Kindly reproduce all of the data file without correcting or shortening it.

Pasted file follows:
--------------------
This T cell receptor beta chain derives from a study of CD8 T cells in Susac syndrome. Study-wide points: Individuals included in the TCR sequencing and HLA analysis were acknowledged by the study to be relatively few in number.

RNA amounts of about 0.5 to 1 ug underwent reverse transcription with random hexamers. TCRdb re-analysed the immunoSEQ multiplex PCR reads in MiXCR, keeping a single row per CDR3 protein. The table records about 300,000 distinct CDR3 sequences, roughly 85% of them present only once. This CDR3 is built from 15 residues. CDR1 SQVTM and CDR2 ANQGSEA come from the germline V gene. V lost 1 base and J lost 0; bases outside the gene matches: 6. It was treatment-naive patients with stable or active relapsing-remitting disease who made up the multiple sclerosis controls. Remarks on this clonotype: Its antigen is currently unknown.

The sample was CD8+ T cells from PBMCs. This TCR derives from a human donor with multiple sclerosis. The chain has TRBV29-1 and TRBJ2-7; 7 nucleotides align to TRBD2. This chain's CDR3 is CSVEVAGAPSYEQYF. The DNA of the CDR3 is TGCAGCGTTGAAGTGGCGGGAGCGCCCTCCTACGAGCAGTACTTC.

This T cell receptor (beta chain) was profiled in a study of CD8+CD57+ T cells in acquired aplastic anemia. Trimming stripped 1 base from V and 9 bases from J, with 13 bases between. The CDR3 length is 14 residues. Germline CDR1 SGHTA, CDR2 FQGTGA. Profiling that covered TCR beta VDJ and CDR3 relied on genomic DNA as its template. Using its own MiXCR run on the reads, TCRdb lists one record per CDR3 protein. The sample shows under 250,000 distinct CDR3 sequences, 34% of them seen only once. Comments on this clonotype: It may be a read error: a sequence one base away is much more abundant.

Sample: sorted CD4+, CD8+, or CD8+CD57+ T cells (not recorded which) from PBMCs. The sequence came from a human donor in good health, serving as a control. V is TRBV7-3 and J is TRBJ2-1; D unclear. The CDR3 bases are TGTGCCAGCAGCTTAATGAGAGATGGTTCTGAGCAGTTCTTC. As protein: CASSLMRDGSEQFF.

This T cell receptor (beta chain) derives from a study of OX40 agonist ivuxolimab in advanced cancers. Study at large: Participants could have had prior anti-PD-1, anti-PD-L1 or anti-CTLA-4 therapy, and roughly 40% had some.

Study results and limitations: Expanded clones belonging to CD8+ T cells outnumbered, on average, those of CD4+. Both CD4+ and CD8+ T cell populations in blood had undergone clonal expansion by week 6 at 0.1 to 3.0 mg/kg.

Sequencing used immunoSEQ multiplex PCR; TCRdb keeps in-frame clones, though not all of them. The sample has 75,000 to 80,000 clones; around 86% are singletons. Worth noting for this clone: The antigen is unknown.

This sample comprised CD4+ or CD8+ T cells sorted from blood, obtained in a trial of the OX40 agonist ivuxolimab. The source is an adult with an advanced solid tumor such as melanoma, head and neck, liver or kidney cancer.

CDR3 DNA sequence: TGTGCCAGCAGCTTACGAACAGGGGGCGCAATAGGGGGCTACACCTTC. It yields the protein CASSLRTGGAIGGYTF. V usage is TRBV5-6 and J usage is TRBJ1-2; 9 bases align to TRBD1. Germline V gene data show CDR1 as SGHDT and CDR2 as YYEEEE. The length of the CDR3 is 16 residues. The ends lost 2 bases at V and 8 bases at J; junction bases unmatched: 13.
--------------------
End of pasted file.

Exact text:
This T cell receptor beta chain derives from a study of CD8 T cells in Susac syndrome. Study-wide points: Individuals included in the TCR sequencing and HLA analysis were acknowledged by the study to be relatively few in number.

RNA amounts of about 0.5 to 1 ug underwent reverse transcription with random hexamers. TCRdb re-analysed the immunoSEQ multiplex PCR reads in MiXCR, keeping a single row per CDR3 protein. The table records about 300,000 distinct CDR3 sequences, roughly 85% of them present only once. This CDR3 is built from 15 residues. CDR1 SQVTM and CDR2 ANQGSEA come from the germline V gene. V lost 1 base and J lost 0; bases outside the gene matches: 6. It was treatment-naive patients with stable or active relapsing-remitting disease who made up the multiple sclerosis controls. Remarks on this clonotype: Its antigen is currently unknown.

The sample was CD8+ T cells from PBMCs. This TCR derives from a human donor with multiple sclerosis. The chain has TRBV29-1 and TRBJ2-7; 7 nucleotides align to TRBD2. This chain's CDR3 is CSVEVAGAPSYEQYF. The DNA of the CDR3 is TGCAGCGTTGAAGTGGCGGGAGCGCCCTCCTACGAGCAGTACTTC.

This T cell receptor (beta chain) was profiled in a study of CD8+CD57+ T cells in acquired aplastic anemia. Trimming stripped 1 base from V and 9 bases from J, with 13 bases between. The CDR3 length is 14 residues. Germline CDR1 SGHTA, CDR2 FQGTGA. Profiling that covered TCR beta VDJ and CDR3 relied on genomic DNA as its template. Using its own MiXCR run on the reads, TCRdb lists one record per CDR3 protein. The sample shows under 250,000 distinct CDR3 sequences, 34% of them seen only once. Comments on this clonotype: It may be a read error: a sequence one base away is much more abundant.

Sample: sorted CD4+, CD8+, or CD8+CD57+ T cells (not recorded which) from PBMCs. The sequence came from a human donor in good health, serving as a control. V is TRBV7-3 and J is TRBJ2-1; D unclear. The CDR3 bases are TGTGCCAGCAGCTTAATGAGAGATGGTTCTGAGCAGTTCTTC. As protein: CASSLMRDGSEQFF.

This T cell receptor (beta chain) derives from a study of OX40 agonist ivuxolimab in advanced cancers. Study at large: Participants could have had prior anti-PD-1, anti-PD-L1 or anti-CTLA-4 therapy, and roughly 40% had some.

Study results and limitations: Expanded clones belonging to CD8+ T cells outnumbered, on average, those of CD4+. Both CD4+ and CD8+ T cell populations in blood had undergone clonal expansion by week 6 at 0.1 to 3.0 mg/kg.

Sequencing used immunoSEQ multiplex PCR; TCRdb keeps in-frame clones, though not all of them. The sample has 75,000 to 80,000 clones; around 86% are singletons. Worth noting for this clone: The antigen is unknown.

This sample comprised CD4+ or CD8+ T cells sorted from blood, obtained in a trial of the OX40 agonist ivuxolimab. The source is an adult with an advanced solid tumor such as melanoma, head and neck, liver or kidney cancer.

CDR3 DNA sequence: TGTGCCAGCAGCTTACGAACAGGGGGCGCAATAGGGGGCTACACCTTC. It yields the protein CASSLRTGGAIGGYTF. V usage is TRBV5-6 and J usage is TRBJ1-2; 9 bases align to TRBD1. Germline V gene data show CDR1 as SGHDT and CDR2 as YYEEEE. The length of the CDR3 is 16 residues. The ends lost 2 bases at V and 8 bases at J; junction bases unmatched: 13.